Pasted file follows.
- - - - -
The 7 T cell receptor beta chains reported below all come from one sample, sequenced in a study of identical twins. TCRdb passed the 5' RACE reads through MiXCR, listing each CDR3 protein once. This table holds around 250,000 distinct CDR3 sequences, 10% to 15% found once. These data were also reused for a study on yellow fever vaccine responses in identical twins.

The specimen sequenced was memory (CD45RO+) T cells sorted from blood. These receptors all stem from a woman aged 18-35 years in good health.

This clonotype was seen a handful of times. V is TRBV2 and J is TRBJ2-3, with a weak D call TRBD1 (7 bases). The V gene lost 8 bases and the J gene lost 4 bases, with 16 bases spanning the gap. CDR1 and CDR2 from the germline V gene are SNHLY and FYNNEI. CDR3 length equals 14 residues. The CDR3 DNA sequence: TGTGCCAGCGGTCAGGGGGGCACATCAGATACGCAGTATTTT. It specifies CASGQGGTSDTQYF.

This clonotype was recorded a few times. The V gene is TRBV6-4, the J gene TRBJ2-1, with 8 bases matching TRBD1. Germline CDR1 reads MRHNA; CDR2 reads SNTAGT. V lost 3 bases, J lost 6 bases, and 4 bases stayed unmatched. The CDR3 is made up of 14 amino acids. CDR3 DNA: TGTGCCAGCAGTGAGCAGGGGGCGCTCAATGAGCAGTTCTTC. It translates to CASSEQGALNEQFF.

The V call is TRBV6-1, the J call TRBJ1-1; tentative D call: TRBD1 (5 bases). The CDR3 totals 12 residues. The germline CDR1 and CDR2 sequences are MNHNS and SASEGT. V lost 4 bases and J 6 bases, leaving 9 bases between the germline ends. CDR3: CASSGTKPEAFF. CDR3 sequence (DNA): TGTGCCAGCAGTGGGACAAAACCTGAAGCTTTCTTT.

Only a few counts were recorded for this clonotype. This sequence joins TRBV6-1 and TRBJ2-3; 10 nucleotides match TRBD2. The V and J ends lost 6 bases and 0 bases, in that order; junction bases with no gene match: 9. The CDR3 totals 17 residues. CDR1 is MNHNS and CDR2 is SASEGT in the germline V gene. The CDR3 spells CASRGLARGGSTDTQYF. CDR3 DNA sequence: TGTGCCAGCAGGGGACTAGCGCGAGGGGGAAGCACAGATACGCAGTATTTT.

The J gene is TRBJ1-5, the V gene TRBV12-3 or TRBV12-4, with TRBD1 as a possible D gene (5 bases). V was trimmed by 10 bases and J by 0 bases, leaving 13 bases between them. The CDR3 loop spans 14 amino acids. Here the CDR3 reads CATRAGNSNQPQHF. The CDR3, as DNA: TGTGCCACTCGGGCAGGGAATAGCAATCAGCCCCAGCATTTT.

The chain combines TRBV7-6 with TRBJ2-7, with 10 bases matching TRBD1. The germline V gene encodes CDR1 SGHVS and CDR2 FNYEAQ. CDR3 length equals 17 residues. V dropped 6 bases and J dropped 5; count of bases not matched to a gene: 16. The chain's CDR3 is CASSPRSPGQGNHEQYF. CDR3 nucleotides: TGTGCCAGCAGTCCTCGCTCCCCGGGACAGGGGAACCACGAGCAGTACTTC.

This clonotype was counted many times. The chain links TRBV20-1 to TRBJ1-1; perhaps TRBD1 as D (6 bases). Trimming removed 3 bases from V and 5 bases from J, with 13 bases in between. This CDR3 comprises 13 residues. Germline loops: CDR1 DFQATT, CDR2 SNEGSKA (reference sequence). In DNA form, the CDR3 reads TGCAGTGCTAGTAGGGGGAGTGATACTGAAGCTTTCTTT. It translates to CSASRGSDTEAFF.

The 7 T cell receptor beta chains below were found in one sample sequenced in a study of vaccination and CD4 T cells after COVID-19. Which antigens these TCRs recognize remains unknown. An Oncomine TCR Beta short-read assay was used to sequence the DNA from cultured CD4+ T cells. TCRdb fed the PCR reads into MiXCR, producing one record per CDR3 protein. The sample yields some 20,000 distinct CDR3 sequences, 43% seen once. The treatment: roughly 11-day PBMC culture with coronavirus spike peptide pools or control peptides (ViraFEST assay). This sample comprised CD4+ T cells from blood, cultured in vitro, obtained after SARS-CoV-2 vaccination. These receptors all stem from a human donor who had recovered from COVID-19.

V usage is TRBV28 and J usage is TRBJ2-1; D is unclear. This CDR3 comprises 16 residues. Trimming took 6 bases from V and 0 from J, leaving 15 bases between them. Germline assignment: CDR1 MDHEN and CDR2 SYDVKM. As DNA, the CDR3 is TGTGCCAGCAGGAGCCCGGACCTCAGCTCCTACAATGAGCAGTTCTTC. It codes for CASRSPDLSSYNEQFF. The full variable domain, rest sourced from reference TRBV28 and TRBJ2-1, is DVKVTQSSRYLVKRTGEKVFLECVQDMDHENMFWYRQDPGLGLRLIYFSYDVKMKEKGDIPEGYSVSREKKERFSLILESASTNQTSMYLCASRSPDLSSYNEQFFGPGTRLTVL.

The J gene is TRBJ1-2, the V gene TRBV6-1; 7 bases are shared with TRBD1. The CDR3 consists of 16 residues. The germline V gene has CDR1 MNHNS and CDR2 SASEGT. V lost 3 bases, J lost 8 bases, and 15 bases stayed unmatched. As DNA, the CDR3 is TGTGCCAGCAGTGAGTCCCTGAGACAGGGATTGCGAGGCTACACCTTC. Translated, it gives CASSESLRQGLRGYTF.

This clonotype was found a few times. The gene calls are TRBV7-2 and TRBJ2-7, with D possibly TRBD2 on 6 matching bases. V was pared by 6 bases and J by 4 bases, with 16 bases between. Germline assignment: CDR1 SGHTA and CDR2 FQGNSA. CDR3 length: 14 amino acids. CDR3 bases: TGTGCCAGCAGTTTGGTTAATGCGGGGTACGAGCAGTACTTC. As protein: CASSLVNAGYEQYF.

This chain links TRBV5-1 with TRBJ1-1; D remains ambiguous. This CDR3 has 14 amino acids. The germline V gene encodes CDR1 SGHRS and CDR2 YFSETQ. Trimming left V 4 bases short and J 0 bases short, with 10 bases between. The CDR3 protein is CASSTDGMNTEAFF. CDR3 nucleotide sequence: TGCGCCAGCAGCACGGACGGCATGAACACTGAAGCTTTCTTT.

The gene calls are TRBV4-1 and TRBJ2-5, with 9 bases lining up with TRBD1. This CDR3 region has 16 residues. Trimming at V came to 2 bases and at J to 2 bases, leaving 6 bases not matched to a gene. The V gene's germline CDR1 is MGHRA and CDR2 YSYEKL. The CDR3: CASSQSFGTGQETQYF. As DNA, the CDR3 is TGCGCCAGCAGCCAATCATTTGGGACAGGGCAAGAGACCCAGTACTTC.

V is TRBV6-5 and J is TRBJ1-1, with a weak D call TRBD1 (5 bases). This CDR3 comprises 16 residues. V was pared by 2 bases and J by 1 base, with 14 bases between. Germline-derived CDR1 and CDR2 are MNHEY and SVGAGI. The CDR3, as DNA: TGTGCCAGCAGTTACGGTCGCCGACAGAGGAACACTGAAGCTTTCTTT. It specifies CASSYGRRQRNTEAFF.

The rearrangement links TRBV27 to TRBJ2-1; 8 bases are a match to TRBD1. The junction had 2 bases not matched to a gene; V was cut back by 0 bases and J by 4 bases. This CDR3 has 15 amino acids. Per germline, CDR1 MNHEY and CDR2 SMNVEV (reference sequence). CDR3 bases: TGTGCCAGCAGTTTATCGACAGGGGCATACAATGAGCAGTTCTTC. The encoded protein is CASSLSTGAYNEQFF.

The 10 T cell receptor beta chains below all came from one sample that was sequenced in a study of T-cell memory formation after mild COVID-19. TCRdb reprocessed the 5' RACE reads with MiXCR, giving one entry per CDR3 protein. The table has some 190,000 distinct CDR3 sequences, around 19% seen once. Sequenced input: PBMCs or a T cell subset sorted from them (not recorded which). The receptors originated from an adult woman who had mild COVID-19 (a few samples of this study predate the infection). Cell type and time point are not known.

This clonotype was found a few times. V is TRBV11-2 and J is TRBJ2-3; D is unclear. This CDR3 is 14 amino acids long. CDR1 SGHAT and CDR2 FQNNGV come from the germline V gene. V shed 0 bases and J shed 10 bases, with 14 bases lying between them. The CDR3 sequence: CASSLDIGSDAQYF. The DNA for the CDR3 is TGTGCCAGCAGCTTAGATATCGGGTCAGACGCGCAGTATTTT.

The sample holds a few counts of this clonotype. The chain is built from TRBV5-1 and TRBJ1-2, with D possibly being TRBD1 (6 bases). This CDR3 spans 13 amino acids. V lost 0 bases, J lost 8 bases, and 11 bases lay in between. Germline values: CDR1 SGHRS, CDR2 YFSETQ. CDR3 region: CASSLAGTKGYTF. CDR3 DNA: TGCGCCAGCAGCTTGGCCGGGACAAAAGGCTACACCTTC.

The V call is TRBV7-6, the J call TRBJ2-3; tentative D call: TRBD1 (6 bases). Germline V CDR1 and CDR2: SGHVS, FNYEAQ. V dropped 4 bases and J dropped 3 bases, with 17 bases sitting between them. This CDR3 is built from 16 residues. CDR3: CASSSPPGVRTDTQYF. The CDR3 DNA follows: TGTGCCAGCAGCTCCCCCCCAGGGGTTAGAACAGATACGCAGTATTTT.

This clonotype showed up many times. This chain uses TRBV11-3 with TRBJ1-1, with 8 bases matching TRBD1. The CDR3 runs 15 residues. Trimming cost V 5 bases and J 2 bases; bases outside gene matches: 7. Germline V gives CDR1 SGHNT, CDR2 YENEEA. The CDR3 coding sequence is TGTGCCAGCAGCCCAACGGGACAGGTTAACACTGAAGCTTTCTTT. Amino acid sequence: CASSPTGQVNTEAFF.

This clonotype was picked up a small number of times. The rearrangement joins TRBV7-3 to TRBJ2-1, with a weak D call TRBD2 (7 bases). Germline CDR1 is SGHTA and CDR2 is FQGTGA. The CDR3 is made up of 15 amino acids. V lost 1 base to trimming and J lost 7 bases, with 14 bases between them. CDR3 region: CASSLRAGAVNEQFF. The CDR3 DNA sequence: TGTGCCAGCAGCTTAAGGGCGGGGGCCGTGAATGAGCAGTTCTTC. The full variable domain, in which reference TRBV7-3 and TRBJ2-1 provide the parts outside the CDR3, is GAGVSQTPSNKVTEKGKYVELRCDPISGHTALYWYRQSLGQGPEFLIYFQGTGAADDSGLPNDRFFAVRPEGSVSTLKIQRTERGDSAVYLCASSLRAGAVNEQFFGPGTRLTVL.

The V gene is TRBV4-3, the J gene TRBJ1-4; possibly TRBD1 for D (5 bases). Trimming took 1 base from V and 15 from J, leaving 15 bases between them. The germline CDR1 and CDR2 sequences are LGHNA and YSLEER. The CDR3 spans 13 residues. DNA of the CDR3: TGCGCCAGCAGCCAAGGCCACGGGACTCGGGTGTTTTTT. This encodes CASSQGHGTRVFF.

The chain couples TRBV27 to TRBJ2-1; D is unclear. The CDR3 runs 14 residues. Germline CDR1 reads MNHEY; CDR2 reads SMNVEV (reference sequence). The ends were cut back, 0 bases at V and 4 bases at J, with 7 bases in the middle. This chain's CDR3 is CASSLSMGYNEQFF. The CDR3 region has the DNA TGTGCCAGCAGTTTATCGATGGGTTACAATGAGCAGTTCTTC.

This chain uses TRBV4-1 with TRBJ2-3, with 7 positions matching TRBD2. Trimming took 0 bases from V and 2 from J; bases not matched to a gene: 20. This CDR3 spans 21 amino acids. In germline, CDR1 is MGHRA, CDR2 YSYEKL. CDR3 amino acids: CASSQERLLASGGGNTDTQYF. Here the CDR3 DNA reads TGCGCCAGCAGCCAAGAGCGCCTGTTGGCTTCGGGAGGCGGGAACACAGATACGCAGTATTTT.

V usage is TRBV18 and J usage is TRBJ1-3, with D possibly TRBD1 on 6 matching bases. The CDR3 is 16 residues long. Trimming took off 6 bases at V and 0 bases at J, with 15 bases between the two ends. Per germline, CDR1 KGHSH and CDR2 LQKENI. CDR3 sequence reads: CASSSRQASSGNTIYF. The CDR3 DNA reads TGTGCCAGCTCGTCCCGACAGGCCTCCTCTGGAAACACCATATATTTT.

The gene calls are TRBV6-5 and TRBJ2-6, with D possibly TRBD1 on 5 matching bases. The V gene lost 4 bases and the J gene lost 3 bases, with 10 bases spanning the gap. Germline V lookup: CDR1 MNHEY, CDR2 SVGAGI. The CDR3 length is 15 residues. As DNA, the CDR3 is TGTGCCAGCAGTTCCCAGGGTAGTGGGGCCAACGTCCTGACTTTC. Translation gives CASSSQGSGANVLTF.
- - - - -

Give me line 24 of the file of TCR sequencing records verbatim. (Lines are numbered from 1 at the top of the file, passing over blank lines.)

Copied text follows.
The V gene is TRBV4-3, the J gene TRBJ1-4; possibly TRBD1 for D (5 bases). Trimming took 1 base from V and 15 from J, leaving 15 bases between them. The germline CDR1 and CDR2 sequences are LGHNA and YSLEER. The CDR3 spans 13 residues. DNA of the CDR3: TGCGCCAGCAGCCAAGGCCACGGGACTCGGGTGTTTTTT. This encodes CASSQGHGTRVFF.